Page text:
Newspaper article Evansville Courier & Press (2007-Current)

Added Work Dilutes Counselors' Efforts ; Chamber Notes College Prep Time Is Cut for Monitoring Tasks Making the Grade

Newspaper article Evansville Courier & Press (2007-Current)

Added Work Dilutes Counselors' Efforts ; Chamber Notes College Prep Time Is Cut for Monitoring Tasks Making the Grade

Article excerpt

Counselors love college prep and promoting any postsecondary training because that's the result of their job: to make sure students are successful when they leave school, says Marcia Staser, Evansville Vanderburgh School Corp. coordinator of student services. Staser, who coordinates the 49 counselors in the district, said they are "frustrated about not being able to spend enough time on that."

A report released last week by the Indiana Chamber of Commerce Foundation - Indiana School Counseling Research Review - found the majority of school counselors want to spend more time with college and career guidance but, with other duties, they aren't able to. More than 400 Indiana counselors, 73 percent of those from high schools, were surveyed. Fifty-eight percent said a quarter or less of their time is spent on college and career readiness activities, according to the report.

Since 2010, the report states, the amount of time counselors are asked to devote to non-counseling duties - including hall monitor, administering state-mandated assessments and lunch-room duty - has more than doubled.

Derek Redelman, Indiana Chamber vice president of education and workforce development, said in a statement a school counselor's job duties include a growing catchall list of non-related activities that takes them from their primary function.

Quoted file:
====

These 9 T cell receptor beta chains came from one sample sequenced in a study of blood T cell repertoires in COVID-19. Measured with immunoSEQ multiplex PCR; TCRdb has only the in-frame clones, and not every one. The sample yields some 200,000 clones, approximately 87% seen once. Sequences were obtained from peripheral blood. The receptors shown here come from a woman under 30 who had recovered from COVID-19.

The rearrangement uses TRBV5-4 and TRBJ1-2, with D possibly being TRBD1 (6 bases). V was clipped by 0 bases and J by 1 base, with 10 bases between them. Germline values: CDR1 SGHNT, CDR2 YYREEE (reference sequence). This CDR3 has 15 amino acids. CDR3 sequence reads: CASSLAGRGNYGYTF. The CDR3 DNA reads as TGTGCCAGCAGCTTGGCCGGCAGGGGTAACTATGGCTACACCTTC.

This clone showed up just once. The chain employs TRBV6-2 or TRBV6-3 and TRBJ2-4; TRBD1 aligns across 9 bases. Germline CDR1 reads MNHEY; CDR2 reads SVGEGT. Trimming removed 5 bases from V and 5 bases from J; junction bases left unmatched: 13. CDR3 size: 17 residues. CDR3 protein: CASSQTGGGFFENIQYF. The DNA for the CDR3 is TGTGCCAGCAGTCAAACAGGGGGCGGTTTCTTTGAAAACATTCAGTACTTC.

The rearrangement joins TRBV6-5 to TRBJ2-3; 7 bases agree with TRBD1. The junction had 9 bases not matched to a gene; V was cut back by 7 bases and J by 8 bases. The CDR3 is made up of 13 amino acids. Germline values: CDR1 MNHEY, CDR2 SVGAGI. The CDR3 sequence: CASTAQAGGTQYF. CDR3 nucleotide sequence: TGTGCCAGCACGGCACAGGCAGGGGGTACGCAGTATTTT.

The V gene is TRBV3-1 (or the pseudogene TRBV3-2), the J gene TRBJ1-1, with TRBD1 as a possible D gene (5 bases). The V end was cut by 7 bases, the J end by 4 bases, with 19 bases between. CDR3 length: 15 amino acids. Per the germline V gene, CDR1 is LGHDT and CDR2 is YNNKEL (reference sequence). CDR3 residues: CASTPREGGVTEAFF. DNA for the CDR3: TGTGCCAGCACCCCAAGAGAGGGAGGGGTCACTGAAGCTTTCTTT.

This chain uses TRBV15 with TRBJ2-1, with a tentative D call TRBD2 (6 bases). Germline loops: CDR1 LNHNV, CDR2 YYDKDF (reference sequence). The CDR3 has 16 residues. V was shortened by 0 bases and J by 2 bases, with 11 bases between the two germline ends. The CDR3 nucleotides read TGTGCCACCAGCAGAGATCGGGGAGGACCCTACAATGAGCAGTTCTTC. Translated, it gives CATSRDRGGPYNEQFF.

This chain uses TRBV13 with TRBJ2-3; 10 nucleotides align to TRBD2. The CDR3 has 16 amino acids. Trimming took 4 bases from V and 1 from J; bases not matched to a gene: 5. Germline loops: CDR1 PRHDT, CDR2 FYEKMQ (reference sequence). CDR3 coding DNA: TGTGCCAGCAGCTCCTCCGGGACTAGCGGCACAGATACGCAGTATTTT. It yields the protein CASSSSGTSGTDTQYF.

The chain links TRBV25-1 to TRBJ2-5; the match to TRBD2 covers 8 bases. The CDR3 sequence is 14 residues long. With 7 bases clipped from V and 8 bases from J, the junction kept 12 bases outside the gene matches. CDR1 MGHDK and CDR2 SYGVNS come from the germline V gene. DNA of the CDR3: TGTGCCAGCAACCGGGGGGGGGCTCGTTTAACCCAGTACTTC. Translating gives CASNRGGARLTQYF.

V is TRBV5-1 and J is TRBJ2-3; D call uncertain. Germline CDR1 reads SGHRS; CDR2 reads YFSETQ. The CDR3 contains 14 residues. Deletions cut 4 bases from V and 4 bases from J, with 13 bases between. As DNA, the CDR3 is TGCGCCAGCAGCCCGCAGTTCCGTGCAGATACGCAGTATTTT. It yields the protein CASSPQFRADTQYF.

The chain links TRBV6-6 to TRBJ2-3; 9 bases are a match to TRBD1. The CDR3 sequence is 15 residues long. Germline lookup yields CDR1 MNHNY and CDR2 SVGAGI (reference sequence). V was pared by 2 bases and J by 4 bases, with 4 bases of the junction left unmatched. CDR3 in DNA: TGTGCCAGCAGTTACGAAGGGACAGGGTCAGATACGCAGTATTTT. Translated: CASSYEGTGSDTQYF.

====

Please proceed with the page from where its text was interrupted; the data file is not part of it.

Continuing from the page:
"And that needs to be addressed.... Being unable to more frequently do their essential job is the No. 1 thing we heard about from counselors," Redelman said.

Staser agreed that a counselor's primary duties are everything listed in the report, plus a variety of others, including scheduling classes and making sure students are on track to graduate, signing up students as 21st Century Scholars and preparing scholarship application letters, career exploration for the state-required graduation plan, keeping attendance and helping with individual service plans for students with special needs.

And often, Staser said, counselors try to complete these tasks while kids wait to talk to them about breaking up with a boyfriend or girlfriend, or issues going on at home.

"One of the things they do, which they do so well, is suicide prevention," Staser said.

Sometimes counselors try to work certain duties into others, such as talking to students during lunch room duty. But Staser said this is not always the best way because it's not very confidential and their attention can't be dedicated to that student's needs.

"It is true that there often isn't time to do everything. …

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